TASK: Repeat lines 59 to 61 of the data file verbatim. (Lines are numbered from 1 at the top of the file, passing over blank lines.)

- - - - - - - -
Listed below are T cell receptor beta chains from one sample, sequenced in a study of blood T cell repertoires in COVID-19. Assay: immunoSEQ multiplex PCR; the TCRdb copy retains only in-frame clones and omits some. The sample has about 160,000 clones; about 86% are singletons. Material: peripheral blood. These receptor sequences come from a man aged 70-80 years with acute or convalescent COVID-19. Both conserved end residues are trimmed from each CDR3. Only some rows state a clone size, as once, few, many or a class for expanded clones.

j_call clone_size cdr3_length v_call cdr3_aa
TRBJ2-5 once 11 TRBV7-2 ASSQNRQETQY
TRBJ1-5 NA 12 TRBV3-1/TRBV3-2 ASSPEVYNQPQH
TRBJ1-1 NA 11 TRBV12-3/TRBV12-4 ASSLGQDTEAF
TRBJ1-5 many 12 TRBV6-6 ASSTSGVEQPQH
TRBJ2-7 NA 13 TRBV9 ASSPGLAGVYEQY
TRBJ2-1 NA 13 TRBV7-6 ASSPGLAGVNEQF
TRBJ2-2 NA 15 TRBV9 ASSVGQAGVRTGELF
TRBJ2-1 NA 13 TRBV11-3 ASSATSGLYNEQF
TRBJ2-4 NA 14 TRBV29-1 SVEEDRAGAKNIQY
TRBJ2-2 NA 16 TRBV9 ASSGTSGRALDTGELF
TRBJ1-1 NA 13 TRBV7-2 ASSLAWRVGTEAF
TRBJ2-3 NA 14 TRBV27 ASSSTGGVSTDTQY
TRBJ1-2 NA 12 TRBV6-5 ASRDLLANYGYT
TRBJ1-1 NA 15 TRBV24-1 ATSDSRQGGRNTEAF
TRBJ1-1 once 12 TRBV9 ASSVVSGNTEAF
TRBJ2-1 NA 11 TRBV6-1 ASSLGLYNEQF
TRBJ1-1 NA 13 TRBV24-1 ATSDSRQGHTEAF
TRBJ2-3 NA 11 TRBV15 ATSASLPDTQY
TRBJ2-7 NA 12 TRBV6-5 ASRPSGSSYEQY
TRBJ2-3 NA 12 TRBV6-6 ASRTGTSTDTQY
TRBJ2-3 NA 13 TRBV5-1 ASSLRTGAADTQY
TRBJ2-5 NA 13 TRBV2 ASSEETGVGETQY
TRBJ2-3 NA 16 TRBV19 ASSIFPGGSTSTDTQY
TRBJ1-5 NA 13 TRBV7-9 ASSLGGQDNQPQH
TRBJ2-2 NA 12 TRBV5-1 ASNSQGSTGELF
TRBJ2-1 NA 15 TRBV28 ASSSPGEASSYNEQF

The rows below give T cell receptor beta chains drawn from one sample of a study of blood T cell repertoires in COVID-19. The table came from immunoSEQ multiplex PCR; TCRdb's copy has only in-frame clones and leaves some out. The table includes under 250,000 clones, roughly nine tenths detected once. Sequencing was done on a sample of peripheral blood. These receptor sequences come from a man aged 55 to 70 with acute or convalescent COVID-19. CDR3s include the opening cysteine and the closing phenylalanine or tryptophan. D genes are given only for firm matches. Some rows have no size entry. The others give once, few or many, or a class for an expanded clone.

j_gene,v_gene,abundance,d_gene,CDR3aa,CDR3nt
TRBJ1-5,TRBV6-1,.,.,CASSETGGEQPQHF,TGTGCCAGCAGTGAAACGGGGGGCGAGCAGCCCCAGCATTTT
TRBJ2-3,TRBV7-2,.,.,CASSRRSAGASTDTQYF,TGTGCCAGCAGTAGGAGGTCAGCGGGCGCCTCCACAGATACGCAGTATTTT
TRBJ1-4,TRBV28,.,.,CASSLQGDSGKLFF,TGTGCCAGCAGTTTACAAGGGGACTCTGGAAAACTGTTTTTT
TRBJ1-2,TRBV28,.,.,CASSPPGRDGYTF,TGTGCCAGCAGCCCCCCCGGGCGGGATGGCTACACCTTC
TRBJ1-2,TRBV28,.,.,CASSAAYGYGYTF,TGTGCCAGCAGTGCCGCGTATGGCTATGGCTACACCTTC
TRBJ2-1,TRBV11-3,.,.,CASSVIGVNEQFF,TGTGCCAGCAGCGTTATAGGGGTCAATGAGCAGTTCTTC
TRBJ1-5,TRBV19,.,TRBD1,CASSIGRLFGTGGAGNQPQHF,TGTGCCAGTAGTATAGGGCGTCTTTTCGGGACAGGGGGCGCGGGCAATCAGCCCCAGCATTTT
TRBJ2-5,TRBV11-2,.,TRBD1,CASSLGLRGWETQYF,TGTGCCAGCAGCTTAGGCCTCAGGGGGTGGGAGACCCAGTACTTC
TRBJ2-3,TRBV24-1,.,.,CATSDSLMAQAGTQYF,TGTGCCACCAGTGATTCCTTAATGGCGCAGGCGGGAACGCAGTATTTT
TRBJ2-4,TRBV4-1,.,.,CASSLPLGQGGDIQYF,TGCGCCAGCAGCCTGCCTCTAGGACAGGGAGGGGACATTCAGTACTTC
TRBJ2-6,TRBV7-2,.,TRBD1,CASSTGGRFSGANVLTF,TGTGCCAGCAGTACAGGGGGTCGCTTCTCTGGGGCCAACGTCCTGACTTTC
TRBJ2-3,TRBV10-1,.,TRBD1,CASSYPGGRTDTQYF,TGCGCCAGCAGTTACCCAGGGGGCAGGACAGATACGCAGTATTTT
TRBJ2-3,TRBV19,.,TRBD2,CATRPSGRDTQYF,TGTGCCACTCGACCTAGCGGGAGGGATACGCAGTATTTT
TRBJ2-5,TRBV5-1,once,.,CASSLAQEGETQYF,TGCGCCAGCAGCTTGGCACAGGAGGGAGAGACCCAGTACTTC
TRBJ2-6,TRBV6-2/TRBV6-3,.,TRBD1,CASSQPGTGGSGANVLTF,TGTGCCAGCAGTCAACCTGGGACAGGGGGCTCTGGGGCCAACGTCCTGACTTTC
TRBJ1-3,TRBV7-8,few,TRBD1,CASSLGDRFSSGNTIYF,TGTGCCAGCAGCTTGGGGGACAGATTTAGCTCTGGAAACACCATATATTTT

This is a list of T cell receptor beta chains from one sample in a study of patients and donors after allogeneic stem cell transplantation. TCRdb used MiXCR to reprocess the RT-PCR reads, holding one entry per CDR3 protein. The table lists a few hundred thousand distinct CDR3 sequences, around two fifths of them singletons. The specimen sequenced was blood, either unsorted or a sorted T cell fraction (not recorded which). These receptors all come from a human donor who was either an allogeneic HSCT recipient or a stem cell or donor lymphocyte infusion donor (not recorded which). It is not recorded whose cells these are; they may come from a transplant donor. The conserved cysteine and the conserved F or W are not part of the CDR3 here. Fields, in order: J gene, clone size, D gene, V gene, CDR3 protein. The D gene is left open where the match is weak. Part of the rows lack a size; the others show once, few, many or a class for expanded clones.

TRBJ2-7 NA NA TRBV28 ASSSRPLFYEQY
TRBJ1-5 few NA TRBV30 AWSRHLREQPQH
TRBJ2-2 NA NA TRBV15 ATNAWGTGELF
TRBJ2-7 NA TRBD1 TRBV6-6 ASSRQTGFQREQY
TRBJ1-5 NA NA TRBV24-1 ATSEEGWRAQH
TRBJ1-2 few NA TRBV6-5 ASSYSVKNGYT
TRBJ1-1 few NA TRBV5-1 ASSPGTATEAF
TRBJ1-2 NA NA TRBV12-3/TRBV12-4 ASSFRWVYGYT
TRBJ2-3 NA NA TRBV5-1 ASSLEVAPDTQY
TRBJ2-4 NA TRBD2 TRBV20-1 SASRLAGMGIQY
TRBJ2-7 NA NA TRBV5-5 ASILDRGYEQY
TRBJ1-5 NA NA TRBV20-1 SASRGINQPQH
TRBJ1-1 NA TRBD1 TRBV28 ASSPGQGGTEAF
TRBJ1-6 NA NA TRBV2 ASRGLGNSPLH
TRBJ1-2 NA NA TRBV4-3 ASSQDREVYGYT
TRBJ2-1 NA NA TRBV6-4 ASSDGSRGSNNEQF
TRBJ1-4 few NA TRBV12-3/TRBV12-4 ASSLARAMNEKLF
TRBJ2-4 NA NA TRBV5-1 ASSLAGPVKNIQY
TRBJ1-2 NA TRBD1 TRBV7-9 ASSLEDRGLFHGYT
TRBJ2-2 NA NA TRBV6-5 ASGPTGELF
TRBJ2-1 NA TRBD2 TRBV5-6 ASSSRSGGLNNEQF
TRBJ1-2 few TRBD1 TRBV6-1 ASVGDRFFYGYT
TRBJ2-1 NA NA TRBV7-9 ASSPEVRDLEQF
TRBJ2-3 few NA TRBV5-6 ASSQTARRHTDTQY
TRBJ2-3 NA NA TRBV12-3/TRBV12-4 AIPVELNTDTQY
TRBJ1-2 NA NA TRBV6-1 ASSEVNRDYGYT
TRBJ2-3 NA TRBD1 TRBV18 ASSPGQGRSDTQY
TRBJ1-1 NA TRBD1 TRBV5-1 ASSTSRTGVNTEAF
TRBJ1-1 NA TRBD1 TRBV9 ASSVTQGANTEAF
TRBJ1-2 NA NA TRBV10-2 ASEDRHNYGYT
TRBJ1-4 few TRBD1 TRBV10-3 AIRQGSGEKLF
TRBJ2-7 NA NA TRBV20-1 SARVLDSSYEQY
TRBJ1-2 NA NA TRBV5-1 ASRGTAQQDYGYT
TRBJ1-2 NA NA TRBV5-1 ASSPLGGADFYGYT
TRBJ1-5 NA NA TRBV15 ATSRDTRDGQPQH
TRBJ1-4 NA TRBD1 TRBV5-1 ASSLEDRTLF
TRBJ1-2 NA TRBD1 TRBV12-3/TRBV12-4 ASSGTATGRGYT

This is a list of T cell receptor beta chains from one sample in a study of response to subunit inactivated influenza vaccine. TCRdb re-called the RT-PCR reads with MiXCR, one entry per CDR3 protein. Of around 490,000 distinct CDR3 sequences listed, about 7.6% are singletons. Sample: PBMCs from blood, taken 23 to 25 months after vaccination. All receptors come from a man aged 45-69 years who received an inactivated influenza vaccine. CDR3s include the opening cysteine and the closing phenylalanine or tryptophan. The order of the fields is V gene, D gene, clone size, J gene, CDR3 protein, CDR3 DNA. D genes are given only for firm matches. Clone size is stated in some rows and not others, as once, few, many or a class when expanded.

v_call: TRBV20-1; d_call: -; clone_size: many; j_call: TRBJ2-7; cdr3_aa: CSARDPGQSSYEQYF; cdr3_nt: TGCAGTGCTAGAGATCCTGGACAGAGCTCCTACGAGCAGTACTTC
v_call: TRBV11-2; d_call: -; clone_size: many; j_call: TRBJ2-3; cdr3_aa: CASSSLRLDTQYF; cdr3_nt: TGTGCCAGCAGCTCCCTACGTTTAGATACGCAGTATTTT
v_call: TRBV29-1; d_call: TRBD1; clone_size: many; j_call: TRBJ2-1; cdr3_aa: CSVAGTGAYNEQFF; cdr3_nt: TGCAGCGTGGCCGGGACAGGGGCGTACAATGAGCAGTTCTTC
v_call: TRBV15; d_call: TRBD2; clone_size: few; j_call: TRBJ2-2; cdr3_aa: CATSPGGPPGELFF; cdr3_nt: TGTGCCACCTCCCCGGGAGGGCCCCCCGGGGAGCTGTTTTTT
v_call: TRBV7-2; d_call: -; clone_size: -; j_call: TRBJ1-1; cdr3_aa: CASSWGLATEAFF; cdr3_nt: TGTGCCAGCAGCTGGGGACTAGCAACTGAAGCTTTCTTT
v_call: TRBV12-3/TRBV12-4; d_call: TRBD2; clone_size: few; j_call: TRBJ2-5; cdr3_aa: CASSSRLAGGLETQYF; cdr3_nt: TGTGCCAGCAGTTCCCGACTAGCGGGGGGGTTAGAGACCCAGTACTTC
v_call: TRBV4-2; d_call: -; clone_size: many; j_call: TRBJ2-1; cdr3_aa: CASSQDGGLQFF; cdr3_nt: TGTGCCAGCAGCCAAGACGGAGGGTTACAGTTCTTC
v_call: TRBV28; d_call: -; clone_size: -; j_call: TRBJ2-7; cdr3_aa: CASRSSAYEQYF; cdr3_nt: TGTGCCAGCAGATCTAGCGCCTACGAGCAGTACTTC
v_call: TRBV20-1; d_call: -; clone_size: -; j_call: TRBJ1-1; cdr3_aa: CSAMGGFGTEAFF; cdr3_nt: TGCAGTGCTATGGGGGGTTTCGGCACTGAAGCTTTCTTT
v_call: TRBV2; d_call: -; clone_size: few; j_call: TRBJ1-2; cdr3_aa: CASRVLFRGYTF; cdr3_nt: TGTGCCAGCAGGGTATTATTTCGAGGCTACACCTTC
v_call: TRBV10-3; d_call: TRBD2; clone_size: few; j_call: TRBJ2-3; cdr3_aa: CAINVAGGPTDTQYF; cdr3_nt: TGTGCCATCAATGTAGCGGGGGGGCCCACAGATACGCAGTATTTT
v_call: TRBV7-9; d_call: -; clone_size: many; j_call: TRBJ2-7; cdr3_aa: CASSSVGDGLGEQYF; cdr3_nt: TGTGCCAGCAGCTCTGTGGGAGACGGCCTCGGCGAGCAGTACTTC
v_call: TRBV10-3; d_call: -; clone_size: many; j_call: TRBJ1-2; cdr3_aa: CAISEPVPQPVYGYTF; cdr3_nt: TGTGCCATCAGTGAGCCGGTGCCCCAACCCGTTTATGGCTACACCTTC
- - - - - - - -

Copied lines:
TRBJ1-5 NA NA TRBV20-1 SASRGINQPQH
TRBJ1-1 NA TRBD1 TRBV28 ASSPGQGGTEAF
TRBJ1-6 NA NA TRBV2 ASRGLGNSPLH